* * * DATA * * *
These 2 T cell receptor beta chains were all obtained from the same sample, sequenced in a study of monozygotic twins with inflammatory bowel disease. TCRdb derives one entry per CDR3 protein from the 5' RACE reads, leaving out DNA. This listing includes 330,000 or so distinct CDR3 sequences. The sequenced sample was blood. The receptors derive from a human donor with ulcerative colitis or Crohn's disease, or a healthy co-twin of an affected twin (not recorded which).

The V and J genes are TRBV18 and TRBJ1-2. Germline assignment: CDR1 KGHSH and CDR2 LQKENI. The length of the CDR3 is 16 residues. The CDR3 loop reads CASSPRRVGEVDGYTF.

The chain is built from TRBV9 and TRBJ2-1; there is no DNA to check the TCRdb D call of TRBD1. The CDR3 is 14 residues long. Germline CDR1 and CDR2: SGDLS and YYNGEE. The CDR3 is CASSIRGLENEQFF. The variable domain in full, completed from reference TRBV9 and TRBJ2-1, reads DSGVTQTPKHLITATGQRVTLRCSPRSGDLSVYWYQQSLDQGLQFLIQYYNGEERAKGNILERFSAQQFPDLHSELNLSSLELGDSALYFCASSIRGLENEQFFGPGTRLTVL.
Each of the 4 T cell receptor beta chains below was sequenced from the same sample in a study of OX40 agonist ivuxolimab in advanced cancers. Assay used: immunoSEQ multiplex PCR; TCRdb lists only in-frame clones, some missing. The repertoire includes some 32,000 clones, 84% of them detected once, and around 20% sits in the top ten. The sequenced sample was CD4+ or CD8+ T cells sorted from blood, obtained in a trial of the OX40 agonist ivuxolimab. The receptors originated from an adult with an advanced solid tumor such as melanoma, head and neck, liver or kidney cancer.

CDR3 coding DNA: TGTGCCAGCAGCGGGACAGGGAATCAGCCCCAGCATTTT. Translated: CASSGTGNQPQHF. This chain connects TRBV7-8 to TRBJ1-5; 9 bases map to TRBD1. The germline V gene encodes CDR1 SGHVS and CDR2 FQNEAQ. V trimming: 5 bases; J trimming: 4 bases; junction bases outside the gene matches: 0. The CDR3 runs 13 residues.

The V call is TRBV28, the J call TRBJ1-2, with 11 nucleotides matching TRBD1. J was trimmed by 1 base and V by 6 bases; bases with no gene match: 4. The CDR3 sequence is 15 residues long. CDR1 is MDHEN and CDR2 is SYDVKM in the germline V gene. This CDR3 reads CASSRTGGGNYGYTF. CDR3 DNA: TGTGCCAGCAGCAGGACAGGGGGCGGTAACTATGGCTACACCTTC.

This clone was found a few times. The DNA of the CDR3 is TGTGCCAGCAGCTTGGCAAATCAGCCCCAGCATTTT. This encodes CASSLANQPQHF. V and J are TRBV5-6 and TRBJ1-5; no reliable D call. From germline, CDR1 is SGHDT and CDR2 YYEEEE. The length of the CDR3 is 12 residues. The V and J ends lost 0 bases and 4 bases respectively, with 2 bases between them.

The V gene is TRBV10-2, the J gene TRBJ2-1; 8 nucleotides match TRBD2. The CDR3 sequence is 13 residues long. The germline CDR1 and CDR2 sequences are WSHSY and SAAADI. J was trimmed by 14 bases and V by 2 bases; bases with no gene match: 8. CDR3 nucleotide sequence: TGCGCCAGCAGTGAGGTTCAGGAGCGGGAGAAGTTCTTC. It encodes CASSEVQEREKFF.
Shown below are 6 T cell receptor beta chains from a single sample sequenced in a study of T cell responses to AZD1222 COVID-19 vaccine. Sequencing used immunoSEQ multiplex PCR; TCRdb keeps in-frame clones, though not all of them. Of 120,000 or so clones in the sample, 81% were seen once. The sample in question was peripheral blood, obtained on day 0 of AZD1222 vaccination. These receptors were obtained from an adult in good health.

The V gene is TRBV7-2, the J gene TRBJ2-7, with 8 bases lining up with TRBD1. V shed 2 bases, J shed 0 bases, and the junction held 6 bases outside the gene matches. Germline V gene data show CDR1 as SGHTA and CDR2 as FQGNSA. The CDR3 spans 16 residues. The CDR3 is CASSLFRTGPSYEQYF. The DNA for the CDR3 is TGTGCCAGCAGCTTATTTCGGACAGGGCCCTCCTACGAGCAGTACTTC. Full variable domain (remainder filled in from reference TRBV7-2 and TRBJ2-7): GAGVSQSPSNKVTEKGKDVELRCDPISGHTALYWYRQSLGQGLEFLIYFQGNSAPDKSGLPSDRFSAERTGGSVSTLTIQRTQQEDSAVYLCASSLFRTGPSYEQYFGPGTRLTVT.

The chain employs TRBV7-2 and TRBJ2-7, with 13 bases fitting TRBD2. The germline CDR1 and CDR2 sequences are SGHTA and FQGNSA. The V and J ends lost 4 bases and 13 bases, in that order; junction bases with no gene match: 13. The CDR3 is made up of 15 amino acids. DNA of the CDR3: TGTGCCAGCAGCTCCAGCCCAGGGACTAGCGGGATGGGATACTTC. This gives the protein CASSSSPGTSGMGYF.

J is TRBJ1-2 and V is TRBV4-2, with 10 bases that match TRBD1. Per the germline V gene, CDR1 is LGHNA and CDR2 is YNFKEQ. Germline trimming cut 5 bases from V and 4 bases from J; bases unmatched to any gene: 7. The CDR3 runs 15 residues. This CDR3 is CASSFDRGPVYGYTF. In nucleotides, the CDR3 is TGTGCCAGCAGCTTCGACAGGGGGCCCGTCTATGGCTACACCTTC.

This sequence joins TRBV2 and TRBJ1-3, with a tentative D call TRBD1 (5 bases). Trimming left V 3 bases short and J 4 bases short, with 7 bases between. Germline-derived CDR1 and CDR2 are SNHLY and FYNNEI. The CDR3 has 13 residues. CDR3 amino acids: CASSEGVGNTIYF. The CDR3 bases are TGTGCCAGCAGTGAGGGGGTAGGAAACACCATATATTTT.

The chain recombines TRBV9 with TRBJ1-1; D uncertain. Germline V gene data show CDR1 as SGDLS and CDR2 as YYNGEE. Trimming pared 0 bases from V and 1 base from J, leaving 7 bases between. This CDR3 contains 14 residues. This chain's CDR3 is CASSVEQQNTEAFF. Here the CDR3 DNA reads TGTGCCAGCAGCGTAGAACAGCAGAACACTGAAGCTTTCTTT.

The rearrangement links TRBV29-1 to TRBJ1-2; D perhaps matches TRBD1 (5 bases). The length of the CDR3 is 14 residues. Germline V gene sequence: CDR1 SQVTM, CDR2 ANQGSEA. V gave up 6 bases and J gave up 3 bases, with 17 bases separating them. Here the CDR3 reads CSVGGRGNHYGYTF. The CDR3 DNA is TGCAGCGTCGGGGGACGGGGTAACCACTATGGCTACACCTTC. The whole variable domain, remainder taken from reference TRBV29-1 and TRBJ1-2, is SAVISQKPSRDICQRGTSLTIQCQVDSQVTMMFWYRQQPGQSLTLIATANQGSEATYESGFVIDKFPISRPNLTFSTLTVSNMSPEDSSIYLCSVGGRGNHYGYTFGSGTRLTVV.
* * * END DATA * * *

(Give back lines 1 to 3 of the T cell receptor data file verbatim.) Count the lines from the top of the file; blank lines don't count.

These 2 T cell receptor beta chains were all obtained from the same sample, sequenced in a study of monozygotic twins with inflammatory bowel disease. TCRdb derives one entry per CDR3 protein from the 5' RACE reads, leaving out DNA. This listing includes 330,000 or so distinct CDR3 sequences. The sequenced sample was blood. The receptors derive from a human donor with ulcerative colitis or Crohn's disease, or a healthy co-twin of an affected twin (not recorded which).

The V and J genes are TRBV18 and TRBJ1-2. Germline assignment: CDR1 KGHSH and CDR2 LQKENI. The length of the CDR3 is 16 residues. The CDR3 loop reads CASSPRRVGEVDGYTF.

The chain is built from TRBV9 and TRBJ2-1; there is no DNA to check the TCRdb D call of TRBD1. The CDR3 is 14 residues long. Germline CDR1 and CDR2: SGDLS and YYNGEE. The CDR3 is CASSIRGLENEQFF. The variable domain in full, completed from reference TRBV9 and TRBJ2-1, reads DSGVTQTPKHLITATGQRVTLRCSPRSGDLSVYWYQQSLDQGLQFLIQYYNGEERAKGNILERFSAQQFPDLHSELNLSSLELGDSALYFCASSIRGLENEQFFGPGTRLTVL.